Cockley, David (2010-01). The Media Spectacle of Terrorism and Response-Able Literature. Doctoral Dissertation.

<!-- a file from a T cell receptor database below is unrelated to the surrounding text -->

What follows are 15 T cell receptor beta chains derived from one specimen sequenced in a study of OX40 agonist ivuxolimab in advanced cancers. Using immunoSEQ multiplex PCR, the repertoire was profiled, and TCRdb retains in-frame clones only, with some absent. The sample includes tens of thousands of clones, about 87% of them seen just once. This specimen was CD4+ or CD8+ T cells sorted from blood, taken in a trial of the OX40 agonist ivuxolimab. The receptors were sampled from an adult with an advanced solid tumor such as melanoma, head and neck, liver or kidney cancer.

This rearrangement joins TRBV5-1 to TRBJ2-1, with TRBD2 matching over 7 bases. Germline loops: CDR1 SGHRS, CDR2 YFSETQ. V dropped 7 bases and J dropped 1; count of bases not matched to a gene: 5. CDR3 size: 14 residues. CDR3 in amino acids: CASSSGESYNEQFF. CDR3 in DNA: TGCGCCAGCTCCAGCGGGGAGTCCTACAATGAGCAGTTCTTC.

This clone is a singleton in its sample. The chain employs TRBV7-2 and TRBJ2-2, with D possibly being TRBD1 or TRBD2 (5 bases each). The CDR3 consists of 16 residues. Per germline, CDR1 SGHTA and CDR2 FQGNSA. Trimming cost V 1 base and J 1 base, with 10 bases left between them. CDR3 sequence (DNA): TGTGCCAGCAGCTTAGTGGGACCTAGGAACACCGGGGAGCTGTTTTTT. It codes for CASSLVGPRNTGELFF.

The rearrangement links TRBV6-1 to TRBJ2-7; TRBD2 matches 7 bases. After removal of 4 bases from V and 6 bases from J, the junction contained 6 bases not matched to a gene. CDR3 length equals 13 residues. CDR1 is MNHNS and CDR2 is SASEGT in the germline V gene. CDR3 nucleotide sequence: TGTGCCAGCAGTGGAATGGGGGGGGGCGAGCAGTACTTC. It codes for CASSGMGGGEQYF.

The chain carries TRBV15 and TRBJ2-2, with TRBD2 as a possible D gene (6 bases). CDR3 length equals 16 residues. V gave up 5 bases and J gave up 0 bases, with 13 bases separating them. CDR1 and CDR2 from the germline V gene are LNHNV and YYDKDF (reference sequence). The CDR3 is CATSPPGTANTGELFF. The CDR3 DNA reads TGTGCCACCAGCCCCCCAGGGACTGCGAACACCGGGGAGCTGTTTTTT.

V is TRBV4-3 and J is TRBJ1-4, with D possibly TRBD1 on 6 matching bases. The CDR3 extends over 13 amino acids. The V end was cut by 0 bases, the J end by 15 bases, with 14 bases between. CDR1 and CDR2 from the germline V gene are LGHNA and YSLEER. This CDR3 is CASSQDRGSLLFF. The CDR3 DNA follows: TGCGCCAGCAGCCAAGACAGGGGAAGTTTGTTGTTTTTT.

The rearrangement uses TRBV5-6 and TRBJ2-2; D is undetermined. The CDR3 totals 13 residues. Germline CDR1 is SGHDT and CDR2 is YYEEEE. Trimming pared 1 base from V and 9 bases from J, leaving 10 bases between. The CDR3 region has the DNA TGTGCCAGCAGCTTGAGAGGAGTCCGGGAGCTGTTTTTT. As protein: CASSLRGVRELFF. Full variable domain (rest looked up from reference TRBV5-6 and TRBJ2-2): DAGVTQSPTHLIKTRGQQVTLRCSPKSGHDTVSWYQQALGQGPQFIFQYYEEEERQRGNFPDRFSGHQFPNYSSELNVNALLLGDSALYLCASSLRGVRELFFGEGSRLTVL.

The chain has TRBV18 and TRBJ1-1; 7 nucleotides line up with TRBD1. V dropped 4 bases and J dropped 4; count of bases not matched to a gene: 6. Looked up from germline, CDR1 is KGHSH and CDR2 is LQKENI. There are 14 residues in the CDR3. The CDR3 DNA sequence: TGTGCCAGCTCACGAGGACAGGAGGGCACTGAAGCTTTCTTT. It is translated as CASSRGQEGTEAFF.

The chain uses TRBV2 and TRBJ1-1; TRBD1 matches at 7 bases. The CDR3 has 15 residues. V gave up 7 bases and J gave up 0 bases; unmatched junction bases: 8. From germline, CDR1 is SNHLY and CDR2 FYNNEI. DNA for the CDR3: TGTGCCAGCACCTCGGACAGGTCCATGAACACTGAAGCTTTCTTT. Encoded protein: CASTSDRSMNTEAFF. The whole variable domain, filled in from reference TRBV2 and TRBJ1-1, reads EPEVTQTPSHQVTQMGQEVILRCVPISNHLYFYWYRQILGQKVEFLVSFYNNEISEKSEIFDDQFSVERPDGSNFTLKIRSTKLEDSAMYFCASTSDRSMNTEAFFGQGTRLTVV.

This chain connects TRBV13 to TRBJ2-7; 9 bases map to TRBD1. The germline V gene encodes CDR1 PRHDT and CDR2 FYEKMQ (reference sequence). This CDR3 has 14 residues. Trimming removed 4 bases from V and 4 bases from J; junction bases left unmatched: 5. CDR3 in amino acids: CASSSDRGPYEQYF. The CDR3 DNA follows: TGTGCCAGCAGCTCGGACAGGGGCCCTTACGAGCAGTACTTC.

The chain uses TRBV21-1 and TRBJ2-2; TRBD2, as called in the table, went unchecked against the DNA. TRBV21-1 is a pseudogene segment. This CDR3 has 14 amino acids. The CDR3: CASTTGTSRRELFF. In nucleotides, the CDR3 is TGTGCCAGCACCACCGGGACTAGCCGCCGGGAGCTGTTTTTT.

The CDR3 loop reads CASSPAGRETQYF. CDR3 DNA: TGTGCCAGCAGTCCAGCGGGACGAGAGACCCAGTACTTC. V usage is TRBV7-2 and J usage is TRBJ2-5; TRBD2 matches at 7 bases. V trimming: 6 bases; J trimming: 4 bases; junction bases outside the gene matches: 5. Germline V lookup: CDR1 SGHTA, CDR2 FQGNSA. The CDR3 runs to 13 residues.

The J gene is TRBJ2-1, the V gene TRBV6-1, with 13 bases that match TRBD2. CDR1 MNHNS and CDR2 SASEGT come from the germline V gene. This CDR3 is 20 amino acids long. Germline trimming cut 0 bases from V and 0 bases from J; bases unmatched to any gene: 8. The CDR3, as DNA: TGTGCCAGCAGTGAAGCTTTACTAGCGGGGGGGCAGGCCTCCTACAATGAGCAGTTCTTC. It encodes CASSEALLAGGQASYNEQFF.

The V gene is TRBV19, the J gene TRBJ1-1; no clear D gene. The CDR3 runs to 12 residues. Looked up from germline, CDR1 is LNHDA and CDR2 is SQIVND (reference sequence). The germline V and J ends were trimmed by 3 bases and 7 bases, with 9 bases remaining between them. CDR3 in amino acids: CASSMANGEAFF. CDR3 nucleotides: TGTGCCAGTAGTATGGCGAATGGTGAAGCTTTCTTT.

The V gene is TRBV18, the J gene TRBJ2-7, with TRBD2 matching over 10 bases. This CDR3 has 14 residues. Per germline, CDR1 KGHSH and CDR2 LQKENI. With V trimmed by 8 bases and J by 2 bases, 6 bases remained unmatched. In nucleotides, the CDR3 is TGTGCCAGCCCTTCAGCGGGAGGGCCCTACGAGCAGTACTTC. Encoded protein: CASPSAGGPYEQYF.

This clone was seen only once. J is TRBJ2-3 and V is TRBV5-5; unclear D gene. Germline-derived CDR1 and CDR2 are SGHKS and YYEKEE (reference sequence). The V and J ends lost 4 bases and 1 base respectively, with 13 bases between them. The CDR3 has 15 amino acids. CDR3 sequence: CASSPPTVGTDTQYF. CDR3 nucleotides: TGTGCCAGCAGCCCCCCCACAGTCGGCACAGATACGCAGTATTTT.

A movement in literature has evolved out of the aftermath of 9/11 to confront the spectacle of terrorism perpetuated by the corporate news media and find a way to respond to terrorism in a more ethical manner. In this dissertation, I examine the influence of the media on literary production in the post-9/11 environment and how writers push back against the foreclosure of the media spectacle of terrorism. I examine a particular practice, infotainment, which crosses over from television news into literature that focuses on terrorism, and I lay out the theoretical framework for understanding literary responses to this practice. Since 9/11, the corporate media has been fixated with terrorism, and the vast amount of literature produced since the tragedy that focuses on terrorism demonstrates terrorism?s influence on literary production. I expose a theoretical basis for how literature intervenes in the spectacle of terrorism, offering a challenge to media foreclosure through an ethical engagement. Then, I examine texts in both the American and global contexts to determine how they intervene in the foreclosure and form more ethical responses. Writers like Don DeLillo and Moshin Hamid confront the unified definition of terrorism the corporate media presents by opening the subject to unanswered questions and in-depth examinations from all angles that enable responses rather than close off diverse perspectives. Literary writers strive to respond to the singular nature of each event, while positing an understanding of the plight of victims and perpetrators alike. The texts I examine each engage the foreclosure of the media spectacle of terrorism, creating a critical discourse by opening gaps, imposing ethical hesitation, reinstituting singularity, and responding to terrorism in an ethical manner. Don DeLillo posits an exemplary challenge to writers issued by terrorism in an often quoted line from Mao II: ?What terrorists gain, novelists lose. The degree to which they influence mass consciousness is the extent of our decline as shapers of sensibility and thought.? DeLillo, along with other contemporary writers, takes up this challenge in order to ethically respond to the spectacle of terrorism.